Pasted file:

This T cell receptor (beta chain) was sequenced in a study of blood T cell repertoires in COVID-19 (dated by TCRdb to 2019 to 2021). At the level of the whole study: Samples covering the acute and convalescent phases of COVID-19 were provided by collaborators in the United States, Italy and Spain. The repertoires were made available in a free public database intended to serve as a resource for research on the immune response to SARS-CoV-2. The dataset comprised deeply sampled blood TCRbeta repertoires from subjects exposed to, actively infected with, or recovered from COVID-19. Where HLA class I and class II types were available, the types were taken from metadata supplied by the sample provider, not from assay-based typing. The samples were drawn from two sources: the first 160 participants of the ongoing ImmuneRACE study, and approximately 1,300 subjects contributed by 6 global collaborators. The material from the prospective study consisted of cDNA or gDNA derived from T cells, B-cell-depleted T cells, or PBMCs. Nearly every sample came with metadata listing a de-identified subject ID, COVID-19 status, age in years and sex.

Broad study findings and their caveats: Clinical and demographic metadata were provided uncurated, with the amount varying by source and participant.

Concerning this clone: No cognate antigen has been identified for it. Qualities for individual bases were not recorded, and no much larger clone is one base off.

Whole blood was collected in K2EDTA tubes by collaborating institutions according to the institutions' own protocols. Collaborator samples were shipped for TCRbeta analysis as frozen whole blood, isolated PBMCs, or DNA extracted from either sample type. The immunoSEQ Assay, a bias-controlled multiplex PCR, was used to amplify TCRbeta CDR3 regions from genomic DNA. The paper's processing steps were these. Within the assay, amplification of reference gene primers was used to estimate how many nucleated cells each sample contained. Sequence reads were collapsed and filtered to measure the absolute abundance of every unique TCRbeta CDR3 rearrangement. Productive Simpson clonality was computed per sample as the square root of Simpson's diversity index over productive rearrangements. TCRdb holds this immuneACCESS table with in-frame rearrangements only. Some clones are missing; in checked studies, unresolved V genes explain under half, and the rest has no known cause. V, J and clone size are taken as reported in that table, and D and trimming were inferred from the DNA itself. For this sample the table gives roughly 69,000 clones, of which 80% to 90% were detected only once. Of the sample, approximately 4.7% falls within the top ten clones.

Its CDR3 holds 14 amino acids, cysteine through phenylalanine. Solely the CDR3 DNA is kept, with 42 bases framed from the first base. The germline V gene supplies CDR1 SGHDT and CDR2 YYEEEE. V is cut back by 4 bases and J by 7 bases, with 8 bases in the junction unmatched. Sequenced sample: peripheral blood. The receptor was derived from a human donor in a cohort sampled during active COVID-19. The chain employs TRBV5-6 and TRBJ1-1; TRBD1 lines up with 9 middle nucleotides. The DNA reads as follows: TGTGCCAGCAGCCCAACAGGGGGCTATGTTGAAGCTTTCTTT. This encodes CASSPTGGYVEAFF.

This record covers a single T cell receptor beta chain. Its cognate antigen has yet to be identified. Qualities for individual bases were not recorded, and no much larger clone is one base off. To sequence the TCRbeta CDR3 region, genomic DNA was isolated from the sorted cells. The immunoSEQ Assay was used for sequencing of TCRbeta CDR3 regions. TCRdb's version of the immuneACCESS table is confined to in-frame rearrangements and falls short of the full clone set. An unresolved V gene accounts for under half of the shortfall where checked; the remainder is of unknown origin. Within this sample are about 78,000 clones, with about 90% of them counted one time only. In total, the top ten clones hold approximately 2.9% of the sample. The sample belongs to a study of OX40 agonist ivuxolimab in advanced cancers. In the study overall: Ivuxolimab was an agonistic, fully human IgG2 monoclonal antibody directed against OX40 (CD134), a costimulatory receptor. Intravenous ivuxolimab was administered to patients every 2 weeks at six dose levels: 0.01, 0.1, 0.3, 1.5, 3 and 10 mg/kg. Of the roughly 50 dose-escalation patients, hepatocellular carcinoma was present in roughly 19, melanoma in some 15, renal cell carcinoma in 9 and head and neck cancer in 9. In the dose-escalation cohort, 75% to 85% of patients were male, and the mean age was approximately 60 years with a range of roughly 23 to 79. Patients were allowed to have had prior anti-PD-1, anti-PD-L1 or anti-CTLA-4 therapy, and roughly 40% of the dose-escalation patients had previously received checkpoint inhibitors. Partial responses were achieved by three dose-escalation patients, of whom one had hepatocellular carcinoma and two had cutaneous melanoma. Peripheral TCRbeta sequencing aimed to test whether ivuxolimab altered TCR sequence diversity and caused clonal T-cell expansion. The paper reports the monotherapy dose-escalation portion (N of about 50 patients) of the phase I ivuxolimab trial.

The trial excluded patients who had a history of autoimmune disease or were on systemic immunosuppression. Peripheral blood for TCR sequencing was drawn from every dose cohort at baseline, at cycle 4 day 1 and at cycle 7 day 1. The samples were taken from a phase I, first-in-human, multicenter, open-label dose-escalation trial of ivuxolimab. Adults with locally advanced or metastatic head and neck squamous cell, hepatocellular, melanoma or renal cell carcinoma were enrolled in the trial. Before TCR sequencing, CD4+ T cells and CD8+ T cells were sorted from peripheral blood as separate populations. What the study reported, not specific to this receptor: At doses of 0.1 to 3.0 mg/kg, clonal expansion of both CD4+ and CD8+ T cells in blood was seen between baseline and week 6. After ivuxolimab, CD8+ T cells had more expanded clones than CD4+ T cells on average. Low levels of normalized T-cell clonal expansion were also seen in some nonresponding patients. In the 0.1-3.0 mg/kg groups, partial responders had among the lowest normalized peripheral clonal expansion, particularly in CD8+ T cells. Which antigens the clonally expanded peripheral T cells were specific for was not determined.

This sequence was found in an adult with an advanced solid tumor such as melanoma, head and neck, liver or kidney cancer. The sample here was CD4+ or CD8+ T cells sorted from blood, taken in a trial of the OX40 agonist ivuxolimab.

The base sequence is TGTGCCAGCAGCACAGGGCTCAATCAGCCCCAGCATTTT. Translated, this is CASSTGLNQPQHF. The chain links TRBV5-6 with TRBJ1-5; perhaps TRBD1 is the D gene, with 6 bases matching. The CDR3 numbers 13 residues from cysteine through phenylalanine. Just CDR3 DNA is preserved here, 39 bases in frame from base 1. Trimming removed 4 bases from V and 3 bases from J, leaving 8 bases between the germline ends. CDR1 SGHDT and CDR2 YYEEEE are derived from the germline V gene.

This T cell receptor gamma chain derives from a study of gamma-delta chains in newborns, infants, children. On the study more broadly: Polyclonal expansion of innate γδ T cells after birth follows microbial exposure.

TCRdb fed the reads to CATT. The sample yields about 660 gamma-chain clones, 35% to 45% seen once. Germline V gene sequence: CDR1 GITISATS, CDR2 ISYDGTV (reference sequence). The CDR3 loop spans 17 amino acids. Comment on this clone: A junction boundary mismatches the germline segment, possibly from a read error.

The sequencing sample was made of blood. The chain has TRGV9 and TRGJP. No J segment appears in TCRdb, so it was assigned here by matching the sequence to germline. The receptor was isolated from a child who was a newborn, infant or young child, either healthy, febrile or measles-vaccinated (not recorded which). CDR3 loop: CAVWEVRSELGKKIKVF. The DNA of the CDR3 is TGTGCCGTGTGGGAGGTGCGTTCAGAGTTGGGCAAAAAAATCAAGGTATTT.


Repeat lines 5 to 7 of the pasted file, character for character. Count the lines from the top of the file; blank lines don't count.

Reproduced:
Its CDR3 holds 14 amino acids, cysteine through phenylalanine. Solely the CDR3 DNA is kept, with 42 bases framed from the first base. The germline V gene supplies CDR1 SGHDT and CDR2 YYEEEE. V is cut back by 4 bases and J by 7 bases, with 8 bases in the junction unmatched. Sequenced sample: peripheral blood. The receptor was derived from a human donor in a cohort sampled during active COVID-19. The chain employs TRBV5-6 and TRBJ1-1; TRBD1 lines up with 9 middle nucleotides. The DNA reads as follows: TGTGCCAGCAGCCCAACAGGGGGCTATGTTGAAGCTTTCTTT. This encodes CASSPTGGYVEAFF.

This record covers a single T cell receptor beta chain. Its cognate antigen has yet to be identified. Qualities for individual bases were not recorded, and no much larger clone is one base off. To sequence the TCRbeta CDR3 region, genomic DNA was isolated from the sorted cells. The immunoSEQ Assay was used for sequencing of TCRbeta CDR3 regions. TCRdb's version of the immuneACCESS table is confined to in-frame rearrangements and falls short of the full clone set. An unresolved V gene accounts for under half of the shortfall where checked; the remainder is of unknown origin. Within this sample are about 78,000 clones, with about 90% of them counted one time only. In total, the top ten clones hold approximately 2.9% of the sample. The sample belongs to a study of OX40 agonist ivuxolimab in advanced cancers. In the study overall: Ivuxolimab was an agonistic, fully human IgG2 monoclonal antibody directed against OX40 (CD134), a costimulatory receptor. Intravenous ivuxolimab was administered to patients every 2 weeks at six dose levels: 0.01, 0.1, 0.3, 1.5, 3 and 10 mg/kg. Of the roughly 50 dose-escalation patients, hepatocellular carcinoma was present in roughly 19, melanoma in some 15, renal cell carcinoma in 9 and head and neck cancer in 9. In the dose-escalation cohort, 75% to 85% of patients were male, and the mean age was approximately 60 years with a range of roughly 23 to 79. Patients were allowed to have had prior anti-PD-1, anti-PD-L1 or anti-CTLA-4 therapy, and roughly 40% of the dose-escalation patients had previously received checkpoint inhibitors. Partial responses were achieved by three dose-escalation patients, of whom one had hepatocellular carcinoma and two had cutaneous melanoma. Peripheral TCRbeta sequencing aimed to test whether ivuxolimab altered TCR sequence diversity and caused clonal T-cell expansion. The paper reports the monotherapy dose-escalation portion (N of about 50 patients) of the phase I ivuxolimab trial.

The trial excluded patients who had a history of autoimmune disease or were on systemic immunosuppression. Peripheral blood for TCR sequencing was drawn from every dose cohort at baseline, at cycle 4 day 1 and at cycle 7 day 1. The samples were taken from a phase I, first-in-human, multicenter, open-label dose-escalation trial of ivuxolimab. Adults with locally advanced or metastatic head and neck squamous cell, hepatocellular, melanoma or renal cell carcinoma were enrolled in the trial. Before TCR sequencing, CD4+ T cells and CD8+ T cells were sorted from peripheral blood as separate populations. What the study reported, not specific to this receptor: At doses of 0.1 to 3.0 mg/kg, clonal expansion of both CD4+ and CD8+ T cells in blood was seen between baseline and week 6. After ivuxolimab, CD8+ T cells had more expanded clones than CD4+ T cells on average. Low levels of normalized T-cell clonal expansion were also seen in some nonresponding patients. In the 0.1-3.0 mg/kg groups, partial responders had among the lowest normalized peripheral clonal expansion, particularly in CD8+ T cells. Which antigens the clonally expanded peripheral T cells were specific for was not determined.